Taking the high road

The Bermuda Democratic Alliance has been priding themselves on taking the high road in local politics and yet does their phrasing betray them?  In their recent press conference speech on their economic platform they suggest:

The Bermuda Democratic Alliance believes there are four strategic objectives we should employ when managing Bermuda’s economy:

1. Government must make a commitment to achieve a budget surplus over an economic cycle, and work to ensure that current account spending is less than total tax revenues.

2. Government must be transparent and prudent in its spending.

3. Government must, through legislation and policy, facilitate an environment that encourages economic activity, and a further diversification of sources of foreign cash inflows.

4. Government must diversify its sources of tax revenue, and distribute the burden on its citizens more fairly.

(emphasis added)

Note the use of the word “must”?  It’s the kind that puts people on a defensive. 

Imagine you’re my neighbor and I come over to tell you that you must clean up the stuff you left on the sidewalk before someone trips over it and hurts themselves.  Are you likely to do it?  Doubtful.  Even if I’m trying to help save you from a lawsuit or injuring a neighborhood child by using a forceful word like must it’s like I’m ordering you to do it.  You go on the defensive and despite the risks may well ignore my recommendation just in spite. 

Using such a phrasing puts people on the defensive.  It leads down the “our way is the only way” and “we told you so” route that has plagued the United Bermuda Party.  It puts people who voted for the Progressive Labour Party on the defensive because it suggests that it is the way things have to be done in a “my way or the highway” style.  People don’t react well to this kind of approach.

Instead would it have been better to subtly question the PLP’s ability to manage the economy without actually making it about the PLP?  Thus winning more people to your point of view through strategic use of rhetoric such that people are left not only supporting your views but also agreeing with you regardless of who they typically vote for?  As they say in sales, the more often you get people to say yes and agree with you the easier it is to encourage them to buy what you’re selling.

Let’s do a bit of revising and see how things turn out.

The Bermuda Democratic Alliance believes we need to answer four important questions if we’re going to succeed in restoring our economy.

1. Can we manage to make a commitment to achieve a budget surplus over an economic cycle, and work to ensure that current account spending is less than total tax revenues?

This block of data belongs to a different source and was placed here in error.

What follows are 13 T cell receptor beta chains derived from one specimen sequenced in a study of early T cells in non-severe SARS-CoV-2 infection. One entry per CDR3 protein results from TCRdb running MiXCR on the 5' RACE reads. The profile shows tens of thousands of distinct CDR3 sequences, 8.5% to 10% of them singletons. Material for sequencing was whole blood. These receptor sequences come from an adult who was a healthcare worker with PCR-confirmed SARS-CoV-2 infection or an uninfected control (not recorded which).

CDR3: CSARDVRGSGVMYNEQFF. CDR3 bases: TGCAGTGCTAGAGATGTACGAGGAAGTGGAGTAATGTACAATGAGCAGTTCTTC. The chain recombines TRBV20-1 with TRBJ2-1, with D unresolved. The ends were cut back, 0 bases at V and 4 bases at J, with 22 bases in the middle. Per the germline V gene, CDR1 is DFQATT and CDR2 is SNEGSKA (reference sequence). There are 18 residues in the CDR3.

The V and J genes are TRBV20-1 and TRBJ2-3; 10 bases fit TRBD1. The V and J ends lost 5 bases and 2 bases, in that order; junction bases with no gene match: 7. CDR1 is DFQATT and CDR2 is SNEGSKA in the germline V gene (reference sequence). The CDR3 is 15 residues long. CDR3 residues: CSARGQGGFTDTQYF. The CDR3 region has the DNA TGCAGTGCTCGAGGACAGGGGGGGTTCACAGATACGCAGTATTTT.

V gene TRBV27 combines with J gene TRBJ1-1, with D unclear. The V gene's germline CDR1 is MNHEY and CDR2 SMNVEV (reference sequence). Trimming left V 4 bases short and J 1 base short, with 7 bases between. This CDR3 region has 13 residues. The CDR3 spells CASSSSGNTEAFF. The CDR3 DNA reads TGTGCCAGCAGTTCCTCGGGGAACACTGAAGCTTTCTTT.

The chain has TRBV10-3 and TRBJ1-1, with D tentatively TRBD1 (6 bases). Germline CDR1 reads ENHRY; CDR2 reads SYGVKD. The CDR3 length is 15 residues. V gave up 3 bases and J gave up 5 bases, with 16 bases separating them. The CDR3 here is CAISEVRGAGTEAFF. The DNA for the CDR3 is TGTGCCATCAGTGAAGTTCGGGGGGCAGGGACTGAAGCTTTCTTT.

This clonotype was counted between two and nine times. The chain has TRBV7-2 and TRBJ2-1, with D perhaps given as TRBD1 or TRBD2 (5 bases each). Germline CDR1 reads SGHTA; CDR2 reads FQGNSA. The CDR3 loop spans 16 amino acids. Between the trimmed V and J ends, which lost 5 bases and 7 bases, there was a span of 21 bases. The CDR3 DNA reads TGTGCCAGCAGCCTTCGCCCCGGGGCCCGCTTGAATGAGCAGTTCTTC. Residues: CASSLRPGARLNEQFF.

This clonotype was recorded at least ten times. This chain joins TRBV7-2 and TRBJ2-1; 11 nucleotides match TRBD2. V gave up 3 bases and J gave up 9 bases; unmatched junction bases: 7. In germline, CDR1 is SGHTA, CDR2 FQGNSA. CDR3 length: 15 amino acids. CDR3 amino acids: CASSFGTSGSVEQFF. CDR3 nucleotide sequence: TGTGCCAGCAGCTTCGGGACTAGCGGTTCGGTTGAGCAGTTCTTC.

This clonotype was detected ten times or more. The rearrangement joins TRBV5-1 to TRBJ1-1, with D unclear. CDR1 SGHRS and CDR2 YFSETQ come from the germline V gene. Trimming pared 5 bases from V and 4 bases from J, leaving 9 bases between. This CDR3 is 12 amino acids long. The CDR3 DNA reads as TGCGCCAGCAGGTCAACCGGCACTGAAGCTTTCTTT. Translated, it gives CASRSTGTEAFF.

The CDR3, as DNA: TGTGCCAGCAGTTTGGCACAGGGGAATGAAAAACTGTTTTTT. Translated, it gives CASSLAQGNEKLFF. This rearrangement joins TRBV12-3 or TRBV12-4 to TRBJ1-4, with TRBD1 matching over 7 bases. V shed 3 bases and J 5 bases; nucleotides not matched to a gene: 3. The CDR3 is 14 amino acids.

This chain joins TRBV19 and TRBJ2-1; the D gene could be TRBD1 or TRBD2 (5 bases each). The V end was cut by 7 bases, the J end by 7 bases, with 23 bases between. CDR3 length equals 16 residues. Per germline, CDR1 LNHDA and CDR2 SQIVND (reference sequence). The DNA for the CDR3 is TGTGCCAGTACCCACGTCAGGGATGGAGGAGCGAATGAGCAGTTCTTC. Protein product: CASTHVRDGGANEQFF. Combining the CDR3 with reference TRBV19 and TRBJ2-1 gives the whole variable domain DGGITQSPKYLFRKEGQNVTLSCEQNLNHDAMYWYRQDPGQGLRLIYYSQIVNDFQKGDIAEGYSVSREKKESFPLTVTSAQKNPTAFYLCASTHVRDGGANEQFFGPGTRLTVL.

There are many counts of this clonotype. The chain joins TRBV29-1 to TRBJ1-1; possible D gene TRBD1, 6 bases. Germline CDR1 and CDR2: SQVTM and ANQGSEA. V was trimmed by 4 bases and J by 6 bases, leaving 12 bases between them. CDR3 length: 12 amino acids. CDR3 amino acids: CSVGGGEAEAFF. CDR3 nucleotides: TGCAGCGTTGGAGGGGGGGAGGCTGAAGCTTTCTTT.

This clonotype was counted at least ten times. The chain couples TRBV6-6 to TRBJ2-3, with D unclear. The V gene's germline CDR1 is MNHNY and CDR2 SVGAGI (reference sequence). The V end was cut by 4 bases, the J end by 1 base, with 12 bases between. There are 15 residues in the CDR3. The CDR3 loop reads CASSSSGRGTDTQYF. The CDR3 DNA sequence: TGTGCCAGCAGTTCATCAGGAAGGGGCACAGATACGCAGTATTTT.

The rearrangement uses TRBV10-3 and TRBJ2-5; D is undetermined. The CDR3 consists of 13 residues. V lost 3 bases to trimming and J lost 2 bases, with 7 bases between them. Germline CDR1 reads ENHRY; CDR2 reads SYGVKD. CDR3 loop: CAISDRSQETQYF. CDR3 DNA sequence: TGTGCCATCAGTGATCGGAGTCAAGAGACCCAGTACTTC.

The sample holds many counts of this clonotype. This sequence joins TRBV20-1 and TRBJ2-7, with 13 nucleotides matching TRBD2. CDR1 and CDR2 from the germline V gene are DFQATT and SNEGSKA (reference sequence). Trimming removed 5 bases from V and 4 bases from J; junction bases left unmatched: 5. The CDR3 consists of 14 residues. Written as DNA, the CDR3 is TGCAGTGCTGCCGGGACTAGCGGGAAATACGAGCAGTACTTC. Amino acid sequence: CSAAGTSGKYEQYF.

2. Can we manage to be transparent and prudent in our spending?

3. Can we manage, through legislation and policy, to facilitate an environment that encourages economic activity, and a further diversification of sources of foreign cash inflows?

4. Can we manage to diversify its sources of tax revenue, and distribute the burden on its citizens more fairly.

Follow that up with whatever kind of Obama-like “yes we can” style dribble that The Alliance seems to like relying on and you’ve accomplished a few things.

Before it was attacking government.  It was putting government and those who voted for them on the defensive.  It was clearly defining BDA as not government and having no prospect of being government.  Is that really the perception they want?

Now it’s not about government and yet subtly is.  It’s about the people regardless of political affiliation.  It’s unifying phrasing and it challenges someone to ask if they can manage to do something.  It’s about getting every individual to ask themselves if we together can achieve these things.  It’s getting people to agree with you even if they don’t yet support you.  Every time someone agrees with you the next time it gets even easier.  

Tell someone they must and you’re oppressive, ask someone if they can manage and you’re challenging their self esteem and ego.  The Bermuda Democratic Alliance is new to the game so we can cut them some slack.  Let’s remember though, they can preach all they like about their ‘core values’ but what really matters is managing perceptions so that those core values don’t seem fake and manufactured.  BDA would do well to do everything they can to emanate and truly be their core values if that’s what they’re going for.  Taking the high road is more than just saying you’re going to do it.

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One thought on “Taking the high road

  1. “Must”. Well sorry old bouy, I don’t know what planet you live on but there are ‘musts’ everywhere.
    You must pay your mortgage
    You must have a drivers licence
    You musthave a passport
    You must drive on the left…..”Et Al”………
    I get your drift but I agree with the BDA that there are many things that “Must” be done because they are subject too law but you seem to support ‘unethical but not illegal’.
    Maybge a quick check of the Constitution and the Criminal Code might help.
    And always remember that you must not put your garbage in my trash can.
    Go BDA. As for the BDA being new to the game, your wrong. Research the background of the leaders etc.
    Oops…forgot..none of them have any political background, nor education.

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